Importance of familial Parkinson’s disease and parkinsonism to the understanding of nigral degeneration in sporadic Parkinson’s disease

  • N. Hattori
  • H. Shimura
  • S. Kubo
  • M. Wang
  • N. Shimizu
  • K. Tanaka
  • Y. Mizuno
Conference paper


We review here familial Parkinson’s disease (PD) from clinical as well as molecular genetic aspects. The contribution of genetic factors to the pathogenesis of PD is supported by the demonstration of the high concordance in twins, increased risk among relatives of PD patients in case control and family studies, and the existence of familial PD and parkinsonism based on single gene defects. Recently, several genes have been mapped and/or identified in patients with familial PD. a-Synuclein is involved in a rare dominant form of familial PD with dopa responsive parkinsonian features and Lewy body positive pathology. In contrast, parkin is responsible for autosomal recessive form of early-onset PD with Lewy body-negative pathology. This form is identified world-wide among patients with young-onset PD. Furthermore, ubiquitin carboxy terminal hydrolase Ll gene is responsible for an autosomal dominant form of typical PD, although only a single family has so far been identified with a mutation of this gene, and tau has been identified as a causative gene for frontotemporal dementia and parkinsonism. In addition, five other chromosome loci have been identified to be linked to familial PD or dystonia-parkinsonism. The presence of different loci or different causative genes indicates that PD is not a single entity but a highly heterogeneous. Identification and elucidation of the causative genes should enhance our understanding of the pathogenesis of sporadic PD.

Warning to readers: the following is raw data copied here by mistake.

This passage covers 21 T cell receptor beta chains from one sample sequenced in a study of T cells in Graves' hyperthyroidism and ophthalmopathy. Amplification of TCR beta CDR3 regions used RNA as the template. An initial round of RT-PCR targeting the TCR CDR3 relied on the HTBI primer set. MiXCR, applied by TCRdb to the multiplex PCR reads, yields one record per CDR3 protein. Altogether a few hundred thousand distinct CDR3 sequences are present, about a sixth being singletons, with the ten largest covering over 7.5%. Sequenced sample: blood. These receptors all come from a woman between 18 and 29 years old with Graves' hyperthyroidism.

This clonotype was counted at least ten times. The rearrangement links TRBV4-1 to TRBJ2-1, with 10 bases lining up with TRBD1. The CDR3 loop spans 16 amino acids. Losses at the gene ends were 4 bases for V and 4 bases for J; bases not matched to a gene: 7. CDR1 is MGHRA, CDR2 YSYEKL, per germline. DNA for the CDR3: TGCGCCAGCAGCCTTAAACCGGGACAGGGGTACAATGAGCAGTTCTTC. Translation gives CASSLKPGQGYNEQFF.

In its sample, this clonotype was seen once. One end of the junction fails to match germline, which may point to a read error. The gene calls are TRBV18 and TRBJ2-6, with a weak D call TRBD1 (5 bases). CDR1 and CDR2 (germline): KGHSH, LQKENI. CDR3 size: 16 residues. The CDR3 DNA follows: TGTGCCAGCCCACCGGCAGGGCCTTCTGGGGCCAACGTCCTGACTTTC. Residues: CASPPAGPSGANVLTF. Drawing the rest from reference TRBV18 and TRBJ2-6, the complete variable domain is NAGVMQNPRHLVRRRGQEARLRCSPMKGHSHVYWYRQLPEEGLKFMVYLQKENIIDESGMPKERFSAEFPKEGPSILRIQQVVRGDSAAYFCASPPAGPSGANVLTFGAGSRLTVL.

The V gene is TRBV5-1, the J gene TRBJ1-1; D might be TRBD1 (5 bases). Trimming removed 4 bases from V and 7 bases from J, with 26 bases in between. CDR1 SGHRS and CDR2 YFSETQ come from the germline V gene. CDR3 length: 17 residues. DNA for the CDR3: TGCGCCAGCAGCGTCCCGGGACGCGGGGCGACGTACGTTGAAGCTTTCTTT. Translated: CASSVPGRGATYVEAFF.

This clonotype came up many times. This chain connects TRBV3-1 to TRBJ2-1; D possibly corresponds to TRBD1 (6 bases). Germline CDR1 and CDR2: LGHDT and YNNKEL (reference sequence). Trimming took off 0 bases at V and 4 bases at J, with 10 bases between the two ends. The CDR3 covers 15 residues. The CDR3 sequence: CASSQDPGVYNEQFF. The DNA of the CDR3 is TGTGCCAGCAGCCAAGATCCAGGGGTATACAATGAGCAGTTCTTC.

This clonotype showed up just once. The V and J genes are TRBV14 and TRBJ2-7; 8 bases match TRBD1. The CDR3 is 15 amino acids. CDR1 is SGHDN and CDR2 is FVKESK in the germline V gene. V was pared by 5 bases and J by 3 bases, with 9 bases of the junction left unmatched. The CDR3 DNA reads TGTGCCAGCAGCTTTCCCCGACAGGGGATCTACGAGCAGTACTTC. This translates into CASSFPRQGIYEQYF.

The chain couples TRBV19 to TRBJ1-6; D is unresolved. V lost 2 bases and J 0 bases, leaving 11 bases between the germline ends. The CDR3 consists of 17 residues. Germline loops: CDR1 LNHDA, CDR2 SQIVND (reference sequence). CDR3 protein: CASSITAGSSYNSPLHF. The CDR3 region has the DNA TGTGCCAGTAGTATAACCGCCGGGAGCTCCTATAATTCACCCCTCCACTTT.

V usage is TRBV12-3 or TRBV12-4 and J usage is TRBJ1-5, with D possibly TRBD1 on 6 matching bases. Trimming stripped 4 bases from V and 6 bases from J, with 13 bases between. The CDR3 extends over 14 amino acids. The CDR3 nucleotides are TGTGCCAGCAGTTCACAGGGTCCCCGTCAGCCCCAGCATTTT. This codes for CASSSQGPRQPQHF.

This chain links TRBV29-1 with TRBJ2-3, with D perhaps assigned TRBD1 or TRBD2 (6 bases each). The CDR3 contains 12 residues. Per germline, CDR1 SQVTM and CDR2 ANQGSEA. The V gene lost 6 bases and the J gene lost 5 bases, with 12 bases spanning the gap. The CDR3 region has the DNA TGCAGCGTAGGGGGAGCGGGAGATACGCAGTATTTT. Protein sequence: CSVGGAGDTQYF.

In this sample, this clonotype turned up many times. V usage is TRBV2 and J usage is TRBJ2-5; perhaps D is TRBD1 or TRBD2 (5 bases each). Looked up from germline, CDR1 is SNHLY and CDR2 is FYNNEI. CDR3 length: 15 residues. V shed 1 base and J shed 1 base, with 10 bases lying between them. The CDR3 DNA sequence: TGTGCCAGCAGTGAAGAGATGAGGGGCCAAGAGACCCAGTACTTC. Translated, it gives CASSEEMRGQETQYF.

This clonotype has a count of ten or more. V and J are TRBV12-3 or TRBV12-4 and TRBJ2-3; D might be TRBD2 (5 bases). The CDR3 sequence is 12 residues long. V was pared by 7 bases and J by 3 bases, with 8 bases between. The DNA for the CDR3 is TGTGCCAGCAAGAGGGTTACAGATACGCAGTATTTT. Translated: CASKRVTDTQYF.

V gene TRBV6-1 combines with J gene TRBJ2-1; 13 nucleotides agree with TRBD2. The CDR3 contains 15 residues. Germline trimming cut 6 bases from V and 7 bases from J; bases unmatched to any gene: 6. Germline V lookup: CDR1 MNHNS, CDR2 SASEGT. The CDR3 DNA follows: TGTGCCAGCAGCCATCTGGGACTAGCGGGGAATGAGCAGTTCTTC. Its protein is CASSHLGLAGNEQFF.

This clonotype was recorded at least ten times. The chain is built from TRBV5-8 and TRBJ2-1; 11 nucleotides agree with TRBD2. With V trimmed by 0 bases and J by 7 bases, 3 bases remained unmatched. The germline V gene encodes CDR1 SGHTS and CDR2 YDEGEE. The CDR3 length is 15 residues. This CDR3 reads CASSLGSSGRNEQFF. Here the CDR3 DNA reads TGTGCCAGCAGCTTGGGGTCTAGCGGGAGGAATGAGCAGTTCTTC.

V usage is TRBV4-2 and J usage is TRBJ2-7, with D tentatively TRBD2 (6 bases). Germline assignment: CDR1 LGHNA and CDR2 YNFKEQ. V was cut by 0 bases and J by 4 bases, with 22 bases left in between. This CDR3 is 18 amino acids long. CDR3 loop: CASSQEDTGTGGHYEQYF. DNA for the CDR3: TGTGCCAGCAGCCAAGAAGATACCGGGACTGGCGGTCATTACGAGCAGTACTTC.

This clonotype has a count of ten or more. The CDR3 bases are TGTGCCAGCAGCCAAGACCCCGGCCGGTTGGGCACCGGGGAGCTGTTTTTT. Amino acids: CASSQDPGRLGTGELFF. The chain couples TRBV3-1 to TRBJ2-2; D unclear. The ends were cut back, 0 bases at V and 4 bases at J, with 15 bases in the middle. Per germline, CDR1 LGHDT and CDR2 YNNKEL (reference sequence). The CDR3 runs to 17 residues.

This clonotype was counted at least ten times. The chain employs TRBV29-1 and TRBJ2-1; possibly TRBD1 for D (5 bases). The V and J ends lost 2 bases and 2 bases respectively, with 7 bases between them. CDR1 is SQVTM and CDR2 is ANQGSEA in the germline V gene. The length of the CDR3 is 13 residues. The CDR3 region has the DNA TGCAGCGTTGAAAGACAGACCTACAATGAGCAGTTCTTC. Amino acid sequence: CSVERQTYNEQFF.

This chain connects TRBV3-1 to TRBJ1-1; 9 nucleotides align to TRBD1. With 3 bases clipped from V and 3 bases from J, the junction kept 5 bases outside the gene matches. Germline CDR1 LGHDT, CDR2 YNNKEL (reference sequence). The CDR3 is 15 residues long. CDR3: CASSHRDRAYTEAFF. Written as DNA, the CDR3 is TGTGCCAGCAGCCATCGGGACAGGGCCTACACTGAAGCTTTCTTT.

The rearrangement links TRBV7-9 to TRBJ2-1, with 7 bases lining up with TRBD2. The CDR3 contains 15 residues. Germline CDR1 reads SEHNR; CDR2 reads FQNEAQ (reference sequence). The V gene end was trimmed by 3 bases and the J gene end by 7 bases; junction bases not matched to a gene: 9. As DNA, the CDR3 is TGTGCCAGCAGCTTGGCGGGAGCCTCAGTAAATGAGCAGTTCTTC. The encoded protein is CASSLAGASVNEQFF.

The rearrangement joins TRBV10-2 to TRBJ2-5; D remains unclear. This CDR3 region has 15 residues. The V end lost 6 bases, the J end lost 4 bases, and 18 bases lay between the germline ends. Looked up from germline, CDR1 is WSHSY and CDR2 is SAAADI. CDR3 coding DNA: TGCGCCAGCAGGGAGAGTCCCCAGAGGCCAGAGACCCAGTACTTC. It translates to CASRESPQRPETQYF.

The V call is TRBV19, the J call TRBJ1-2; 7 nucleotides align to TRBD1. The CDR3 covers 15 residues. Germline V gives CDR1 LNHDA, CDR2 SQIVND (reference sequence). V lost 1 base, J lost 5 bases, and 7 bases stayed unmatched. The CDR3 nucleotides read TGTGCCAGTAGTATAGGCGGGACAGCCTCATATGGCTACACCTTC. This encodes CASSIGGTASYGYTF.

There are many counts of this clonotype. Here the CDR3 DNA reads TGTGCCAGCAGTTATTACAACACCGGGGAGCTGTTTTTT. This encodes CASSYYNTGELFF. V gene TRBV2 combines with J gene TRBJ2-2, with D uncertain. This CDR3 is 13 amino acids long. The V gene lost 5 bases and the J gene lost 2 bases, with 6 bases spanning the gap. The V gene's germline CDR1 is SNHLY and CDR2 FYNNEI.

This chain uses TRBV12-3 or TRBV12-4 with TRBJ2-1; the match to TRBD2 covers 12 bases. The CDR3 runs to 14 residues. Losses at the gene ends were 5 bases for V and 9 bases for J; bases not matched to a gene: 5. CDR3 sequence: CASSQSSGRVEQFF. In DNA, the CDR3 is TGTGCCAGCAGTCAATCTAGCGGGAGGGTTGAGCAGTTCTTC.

Multiple System Atrophy Lewy Body Essential Tremor Autosomal Recessive Juvenile Parkinsonism Parkin Protein 
These keywords were added by machine and not by the authors. This process is experimental and the keywords may be updated as the learning algorithm improves.


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Copyright information

© Springer-Verlag Wien 2000

Authors and Affiliations

  • N. Hattori
    • 1
  • H. Shimura
    • 1
  • S. Kubo
    • 1
  • M. Wang
    • 1
  • N. Shimizu
    • 2
  • K. Tanaka
    • 3
  • Y. Mizuno
    • 1
  1. 1.Department of Neurology, Juntendo University School of MedicineTokyoJapan
  2. 2.Department of Molecular Biology, Keoi University School of MedicineTokyoJapan
  3. 3.The Tokyo Metropolitan Institute of Medical Science and Crest, Japan Science and Technology CorporationTokyoJapan

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